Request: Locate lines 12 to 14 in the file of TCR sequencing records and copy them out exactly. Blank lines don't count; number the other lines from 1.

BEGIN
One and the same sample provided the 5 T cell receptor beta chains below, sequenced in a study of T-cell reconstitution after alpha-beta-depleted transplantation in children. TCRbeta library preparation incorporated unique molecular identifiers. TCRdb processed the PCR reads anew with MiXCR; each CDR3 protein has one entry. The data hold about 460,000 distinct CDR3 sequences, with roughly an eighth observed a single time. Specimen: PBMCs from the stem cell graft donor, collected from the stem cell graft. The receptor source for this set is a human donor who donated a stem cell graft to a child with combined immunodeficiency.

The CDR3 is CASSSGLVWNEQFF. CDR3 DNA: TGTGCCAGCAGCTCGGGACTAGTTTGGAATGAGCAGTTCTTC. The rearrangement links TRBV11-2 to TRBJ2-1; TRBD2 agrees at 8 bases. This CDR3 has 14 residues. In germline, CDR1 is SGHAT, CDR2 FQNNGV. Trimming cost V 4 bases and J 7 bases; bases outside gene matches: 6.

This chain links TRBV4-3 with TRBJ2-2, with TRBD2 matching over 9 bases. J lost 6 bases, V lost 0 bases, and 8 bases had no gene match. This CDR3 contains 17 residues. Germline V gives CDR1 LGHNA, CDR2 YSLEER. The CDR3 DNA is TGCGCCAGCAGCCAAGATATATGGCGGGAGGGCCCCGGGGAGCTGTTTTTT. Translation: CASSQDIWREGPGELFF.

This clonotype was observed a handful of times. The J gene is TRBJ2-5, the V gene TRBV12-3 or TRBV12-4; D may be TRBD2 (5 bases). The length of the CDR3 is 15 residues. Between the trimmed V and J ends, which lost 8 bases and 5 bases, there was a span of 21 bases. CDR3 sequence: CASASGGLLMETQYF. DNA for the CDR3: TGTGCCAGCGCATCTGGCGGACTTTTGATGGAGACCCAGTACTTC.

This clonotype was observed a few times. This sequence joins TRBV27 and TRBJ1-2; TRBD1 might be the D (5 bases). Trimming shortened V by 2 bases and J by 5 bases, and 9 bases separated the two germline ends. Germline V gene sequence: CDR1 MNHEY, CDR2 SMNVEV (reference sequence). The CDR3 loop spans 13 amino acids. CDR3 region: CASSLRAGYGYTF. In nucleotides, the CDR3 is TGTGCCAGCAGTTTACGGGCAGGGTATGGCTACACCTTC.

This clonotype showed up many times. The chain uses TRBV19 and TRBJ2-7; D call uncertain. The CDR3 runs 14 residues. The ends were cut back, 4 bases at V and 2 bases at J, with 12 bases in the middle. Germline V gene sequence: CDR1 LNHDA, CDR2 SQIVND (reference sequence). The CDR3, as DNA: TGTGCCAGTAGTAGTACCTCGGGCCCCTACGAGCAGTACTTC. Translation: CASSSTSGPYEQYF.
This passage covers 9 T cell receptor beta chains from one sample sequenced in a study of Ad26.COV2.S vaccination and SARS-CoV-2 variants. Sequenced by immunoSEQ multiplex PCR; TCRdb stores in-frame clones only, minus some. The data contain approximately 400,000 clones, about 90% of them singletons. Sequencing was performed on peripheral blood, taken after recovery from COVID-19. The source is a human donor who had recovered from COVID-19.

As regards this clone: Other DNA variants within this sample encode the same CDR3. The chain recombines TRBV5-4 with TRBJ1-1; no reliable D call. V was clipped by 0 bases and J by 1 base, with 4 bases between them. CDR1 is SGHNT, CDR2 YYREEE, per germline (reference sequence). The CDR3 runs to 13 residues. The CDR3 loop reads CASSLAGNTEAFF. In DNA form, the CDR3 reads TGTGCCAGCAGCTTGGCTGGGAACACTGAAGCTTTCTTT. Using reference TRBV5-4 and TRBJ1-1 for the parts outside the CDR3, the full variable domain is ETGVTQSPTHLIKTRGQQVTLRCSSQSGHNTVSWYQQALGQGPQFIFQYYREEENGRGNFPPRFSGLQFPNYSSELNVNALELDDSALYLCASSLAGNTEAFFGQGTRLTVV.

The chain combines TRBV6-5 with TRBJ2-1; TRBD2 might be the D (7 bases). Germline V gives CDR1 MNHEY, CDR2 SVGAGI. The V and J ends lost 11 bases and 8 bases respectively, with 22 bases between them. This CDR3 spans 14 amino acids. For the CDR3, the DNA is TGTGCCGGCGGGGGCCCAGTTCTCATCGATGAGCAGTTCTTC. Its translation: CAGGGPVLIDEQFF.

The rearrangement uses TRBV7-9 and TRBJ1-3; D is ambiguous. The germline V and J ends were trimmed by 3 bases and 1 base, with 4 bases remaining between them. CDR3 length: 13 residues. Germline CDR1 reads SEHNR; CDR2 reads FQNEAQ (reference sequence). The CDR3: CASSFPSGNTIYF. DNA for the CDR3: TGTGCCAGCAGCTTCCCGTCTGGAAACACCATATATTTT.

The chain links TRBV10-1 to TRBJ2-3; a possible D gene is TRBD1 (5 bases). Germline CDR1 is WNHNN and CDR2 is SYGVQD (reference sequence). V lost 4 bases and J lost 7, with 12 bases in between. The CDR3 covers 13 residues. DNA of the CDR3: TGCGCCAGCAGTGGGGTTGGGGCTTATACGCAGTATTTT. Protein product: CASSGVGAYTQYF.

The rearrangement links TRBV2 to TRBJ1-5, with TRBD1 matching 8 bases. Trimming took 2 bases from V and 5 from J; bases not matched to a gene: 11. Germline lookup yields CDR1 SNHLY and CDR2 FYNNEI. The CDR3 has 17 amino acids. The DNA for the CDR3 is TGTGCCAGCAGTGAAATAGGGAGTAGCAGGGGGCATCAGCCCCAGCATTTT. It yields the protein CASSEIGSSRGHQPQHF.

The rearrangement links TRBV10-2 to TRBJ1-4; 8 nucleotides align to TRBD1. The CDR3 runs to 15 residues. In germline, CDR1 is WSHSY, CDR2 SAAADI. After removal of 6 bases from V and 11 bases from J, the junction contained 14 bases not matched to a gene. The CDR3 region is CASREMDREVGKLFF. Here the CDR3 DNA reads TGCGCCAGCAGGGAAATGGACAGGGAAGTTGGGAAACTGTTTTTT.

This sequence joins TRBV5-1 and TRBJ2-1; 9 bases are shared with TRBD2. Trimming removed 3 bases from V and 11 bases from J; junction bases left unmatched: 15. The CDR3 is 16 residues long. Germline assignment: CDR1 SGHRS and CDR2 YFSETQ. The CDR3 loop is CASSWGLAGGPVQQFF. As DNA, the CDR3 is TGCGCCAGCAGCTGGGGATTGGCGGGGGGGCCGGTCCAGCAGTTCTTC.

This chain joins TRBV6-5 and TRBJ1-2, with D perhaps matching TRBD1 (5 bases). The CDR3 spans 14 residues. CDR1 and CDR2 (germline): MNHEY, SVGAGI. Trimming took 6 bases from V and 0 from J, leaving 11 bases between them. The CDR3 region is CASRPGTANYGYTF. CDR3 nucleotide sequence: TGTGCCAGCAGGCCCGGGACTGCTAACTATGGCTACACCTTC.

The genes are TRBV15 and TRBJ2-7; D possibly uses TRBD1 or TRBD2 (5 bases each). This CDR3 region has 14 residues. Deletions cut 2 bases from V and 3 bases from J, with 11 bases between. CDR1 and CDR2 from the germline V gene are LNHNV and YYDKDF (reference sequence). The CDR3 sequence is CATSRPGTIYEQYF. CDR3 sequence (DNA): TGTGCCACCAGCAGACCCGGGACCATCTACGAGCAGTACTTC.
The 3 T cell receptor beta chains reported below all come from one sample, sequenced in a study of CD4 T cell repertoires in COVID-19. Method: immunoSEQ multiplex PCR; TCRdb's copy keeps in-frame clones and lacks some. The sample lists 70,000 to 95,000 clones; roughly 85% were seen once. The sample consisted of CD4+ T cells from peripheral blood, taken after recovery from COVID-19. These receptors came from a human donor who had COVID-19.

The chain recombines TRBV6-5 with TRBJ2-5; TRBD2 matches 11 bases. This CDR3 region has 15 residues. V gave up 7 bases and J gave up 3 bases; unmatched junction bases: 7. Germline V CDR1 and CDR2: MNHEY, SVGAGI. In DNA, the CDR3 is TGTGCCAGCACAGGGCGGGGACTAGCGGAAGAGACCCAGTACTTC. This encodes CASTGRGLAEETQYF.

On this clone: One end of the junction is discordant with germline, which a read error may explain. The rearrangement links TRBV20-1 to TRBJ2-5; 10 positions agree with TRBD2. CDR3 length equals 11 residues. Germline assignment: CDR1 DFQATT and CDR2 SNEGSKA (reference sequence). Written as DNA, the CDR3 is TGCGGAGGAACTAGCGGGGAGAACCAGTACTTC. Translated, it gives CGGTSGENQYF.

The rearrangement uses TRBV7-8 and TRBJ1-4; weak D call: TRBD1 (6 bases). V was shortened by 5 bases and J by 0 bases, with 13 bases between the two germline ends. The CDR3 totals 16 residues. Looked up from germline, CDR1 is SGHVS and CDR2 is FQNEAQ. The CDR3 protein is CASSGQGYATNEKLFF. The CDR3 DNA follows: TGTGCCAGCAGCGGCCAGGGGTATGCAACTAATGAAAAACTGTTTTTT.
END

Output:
The rearrangement links TRBV2 to TRBJ1-5, with TRBD1 matching 8 bases. Trimming took 2 bases from V and 5 from J; bases not matched to a gene: 11. Germline lookup yields CDR1 SNHLY and CDR2 FYNNEI. The CDR3 has 17 amino acids. The DNA for the CDR3 is TGTGCCAGCAGTGAAATAGGGAGTAGCAGGGGGCATCAGCCCCAGCATTTT. It yields the protein CASSEIGSSRGHQPQHF.

The rearrangement links TRBV10-2 to TRBJ1-4; 8 nucleotides align to TRBD1. The CDR3 runs to 15 residues. In germline, CDR1 is WSHSY, CDR2 SAAADI. After removal of 6 bases from V and 11 bases from J, the junction contained 14 bases not matched to a gene. The CDR3 region is CASREMDREVGKLFF. Here the CDR3 DNA reads TGCGCCAGCAGGGAAATGGACAGGGAAGTTGGGAAACTGTTTTTT.

This sequence joins TRBV5-1 and TRBJ2-1; 9 bases are shared with TRBD2. Trimming removed 3 bases from V and 11 bases from J; junction bases left unmatched: 15. The CDR3 is 16 residues long. Germline assignment: CDR1 SGHRS and CDR2 YFSETQ. The CDR3 loop is CASSWGLAGGPVQQFF. As DNA, the CDR3 is TGCGCCAGCAGCTGGGGATTGGCGGGGGGGCCGGTCCAGCAGTTCTTC.